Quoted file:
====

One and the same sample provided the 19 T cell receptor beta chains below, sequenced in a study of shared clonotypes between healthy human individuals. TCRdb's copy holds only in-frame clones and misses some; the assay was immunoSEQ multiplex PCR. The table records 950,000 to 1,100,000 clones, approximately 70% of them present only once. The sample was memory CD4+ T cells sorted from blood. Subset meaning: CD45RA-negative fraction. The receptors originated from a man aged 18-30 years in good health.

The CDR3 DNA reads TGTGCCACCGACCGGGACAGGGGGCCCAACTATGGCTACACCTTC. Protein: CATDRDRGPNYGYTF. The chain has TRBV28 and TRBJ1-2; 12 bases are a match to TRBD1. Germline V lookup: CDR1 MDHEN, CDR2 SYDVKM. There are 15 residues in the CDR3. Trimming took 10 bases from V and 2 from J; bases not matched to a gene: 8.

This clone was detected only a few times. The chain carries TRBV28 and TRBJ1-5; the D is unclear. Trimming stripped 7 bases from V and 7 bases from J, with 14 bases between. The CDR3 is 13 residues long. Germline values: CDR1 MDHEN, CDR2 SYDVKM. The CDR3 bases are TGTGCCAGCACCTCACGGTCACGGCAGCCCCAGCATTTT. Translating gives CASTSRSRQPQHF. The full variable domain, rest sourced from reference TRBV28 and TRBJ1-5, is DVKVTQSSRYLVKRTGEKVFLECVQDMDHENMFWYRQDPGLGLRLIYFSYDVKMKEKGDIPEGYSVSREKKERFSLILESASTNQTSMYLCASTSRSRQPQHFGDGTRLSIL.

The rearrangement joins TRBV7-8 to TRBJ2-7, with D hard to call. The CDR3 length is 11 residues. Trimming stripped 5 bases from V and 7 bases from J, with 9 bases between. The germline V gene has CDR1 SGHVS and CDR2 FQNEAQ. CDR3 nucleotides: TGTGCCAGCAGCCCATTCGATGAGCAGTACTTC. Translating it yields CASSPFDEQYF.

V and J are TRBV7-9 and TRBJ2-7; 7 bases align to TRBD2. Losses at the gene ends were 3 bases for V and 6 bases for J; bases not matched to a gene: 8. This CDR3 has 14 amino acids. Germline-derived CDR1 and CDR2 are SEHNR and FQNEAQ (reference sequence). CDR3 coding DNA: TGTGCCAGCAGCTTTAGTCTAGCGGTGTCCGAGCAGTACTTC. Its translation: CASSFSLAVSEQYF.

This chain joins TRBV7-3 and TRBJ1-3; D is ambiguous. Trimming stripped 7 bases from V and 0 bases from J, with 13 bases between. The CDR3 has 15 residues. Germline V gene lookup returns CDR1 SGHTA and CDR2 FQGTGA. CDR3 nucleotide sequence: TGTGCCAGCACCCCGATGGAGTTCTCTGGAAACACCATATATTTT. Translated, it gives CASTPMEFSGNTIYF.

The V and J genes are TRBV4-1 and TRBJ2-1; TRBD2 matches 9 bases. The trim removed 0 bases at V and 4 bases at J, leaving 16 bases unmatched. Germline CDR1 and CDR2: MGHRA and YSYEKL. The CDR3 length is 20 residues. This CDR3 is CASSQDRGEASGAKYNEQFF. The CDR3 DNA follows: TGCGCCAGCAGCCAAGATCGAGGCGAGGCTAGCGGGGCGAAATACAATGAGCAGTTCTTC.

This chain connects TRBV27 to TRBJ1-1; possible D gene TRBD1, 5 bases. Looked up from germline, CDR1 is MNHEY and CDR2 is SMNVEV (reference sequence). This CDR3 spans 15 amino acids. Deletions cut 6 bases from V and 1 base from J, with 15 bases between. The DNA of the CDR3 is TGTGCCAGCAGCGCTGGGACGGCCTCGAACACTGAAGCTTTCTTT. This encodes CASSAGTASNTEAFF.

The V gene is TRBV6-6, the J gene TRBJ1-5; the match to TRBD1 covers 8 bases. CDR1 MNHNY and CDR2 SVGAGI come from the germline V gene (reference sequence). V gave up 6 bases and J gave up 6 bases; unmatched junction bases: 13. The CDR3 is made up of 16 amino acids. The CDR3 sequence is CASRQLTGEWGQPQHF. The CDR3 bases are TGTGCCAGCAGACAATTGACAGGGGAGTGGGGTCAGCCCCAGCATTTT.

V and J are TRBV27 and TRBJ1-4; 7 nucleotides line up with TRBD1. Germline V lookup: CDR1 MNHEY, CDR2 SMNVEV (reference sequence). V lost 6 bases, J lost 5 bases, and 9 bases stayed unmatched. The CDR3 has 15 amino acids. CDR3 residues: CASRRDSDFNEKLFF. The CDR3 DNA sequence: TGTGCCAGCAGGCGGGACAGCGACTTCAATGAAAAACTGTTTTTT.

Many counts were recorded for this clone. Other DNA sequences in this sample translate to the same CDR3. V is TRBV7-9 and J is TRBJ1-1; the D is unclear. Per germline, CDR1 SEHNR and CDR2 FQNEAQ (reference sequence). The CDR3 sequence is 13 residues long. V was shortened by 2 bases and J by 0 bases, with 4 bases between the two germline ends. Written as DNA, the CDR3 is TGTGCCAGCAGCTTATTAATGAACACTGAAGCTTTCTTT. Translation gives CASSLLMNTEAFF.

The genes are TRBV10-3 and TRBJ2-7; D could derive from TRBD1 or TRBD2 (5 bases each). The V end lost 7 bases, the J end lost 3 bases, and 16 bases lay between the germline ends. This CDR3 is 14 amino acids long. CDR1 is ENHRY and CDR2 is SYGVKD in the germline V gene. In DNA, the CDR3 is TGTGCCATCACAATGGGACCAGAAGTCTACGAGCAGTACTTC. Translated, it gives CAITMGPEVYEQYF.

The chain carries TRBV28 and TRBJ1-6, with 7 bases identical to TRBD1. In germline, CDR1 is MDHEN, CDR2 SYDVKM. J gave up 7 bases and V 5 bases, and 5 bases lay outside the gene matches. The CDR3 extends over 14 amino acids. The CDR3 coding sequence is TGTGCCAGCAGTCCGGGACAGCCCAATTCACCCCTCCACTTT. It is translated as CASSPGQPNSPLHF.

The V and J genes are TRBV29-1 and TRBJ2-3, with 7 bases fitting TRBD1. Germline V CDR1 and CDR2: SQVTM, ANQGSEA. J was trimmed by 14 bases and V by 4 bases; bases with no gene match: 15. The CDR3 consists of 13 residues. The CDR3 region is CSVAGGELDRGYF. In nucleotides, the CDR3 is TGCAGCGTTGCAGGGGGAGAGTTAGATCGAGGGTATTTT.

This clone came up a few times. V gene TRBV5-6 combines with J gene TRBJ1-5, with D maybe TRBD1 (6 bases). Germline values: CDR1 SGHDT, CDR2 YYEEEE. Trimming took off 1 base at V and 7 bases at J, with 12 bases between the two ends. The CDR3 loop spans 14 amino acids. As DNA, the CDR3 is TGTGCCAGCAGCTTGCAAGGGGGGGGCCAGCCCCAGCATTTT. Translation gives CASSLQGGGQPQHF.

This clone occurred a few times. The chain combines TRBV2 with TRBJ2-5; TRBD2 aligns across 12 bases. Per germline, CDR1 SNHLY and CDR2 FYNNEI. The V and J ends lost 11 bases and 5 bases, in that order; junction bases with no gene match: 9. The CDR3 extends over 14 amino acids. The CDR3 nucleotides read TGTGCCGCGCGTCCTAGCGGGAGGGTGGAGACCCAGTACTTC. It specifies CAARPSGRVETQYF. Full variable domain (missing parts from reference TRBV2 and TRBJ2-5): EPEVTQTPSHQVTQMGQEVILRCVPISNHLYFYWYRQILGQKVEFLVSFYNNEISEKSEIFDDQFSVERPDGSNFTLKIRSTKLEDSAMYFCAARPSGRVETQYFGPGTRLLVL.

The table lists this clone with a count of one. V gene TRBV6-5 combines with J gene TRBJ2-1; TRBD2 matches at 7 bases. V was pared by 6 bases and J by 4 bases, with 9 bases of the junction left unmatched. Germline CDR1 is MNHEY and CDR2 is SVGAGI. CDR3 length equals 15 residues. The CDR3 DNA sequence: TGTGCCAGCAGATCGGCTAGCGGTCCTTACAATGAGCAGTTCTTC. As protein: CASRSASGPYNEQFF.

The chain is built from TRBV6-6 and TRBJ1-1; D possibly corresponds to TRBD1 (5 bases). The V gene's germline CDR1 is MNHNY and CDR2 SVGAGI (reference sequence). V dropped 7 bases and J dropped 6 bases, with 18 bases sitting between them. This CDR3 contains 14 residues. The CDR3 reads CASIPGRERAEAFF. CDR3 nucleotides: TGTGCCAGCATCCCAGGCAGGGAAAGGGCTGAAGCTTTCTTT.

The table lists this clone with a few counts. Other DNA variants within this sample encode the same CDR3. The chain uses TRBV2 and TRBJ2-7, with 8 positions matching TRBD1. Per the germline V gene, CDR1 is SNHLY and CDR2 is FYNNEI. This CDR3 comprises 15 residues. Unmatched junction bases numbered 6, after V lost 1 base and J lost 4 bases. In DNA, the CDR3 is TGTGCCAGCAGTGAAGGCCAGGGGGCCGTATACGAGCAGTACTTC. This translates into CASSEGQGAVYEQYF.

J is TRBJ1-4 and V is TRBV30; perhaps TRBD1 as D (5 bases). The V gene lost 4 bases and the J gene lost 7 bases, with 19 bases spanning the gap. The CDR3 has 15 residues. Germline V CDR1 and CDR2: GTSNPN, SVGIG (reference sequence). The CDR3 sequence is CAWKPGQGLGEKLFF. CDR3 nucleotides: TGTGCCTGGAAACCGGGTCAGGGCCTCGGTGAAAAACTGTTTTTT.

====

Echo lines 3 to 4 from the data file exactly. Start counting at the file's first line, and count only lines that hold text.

This clone was detected only a few times. The chain carries TRBV28 and TRBJ1-5; the D is unclear. Trimming stripped 7 bases from V and 7 bases from J, with 14 bases between. The CDR3 is 13 residues long. Germline values: CDR1 MDHEN, CDR2 SYDVKM. The CDR3 bases are TGTGCCAGCACCTCACGGTCACGGCAGCCCCAGCATTTT. Translating gives CASTSRSRQPQHF. The full variable domain, rest sourced from reference TRBV28 and TRBJ1-5, is DVKVTQSSRYLVKRTGEKVFLECVQDMDHENMFWYRQDPGLGLRLIYFSYDVKMKEKGDIPEGYSVSREKKERFSLILESASTNQTSMYLCASTSRSRQPQHFGDGTRLSIL.

The rearrangement joins TRBV7-8 to TRBJ2-7, with D hard to call. The CDR3 length is 11 residues. Trimming stripped 5 bases from V and 7 bases from J, with 9 bases between. The germline V gene has CDR1 SGHVS and CDR2 FQNEAQ. CDR3 nucleotides: TGTGCCAGCAGCCCATTCGATGAGCAGTACTTC. Translating it yields CASSPFDEQYF.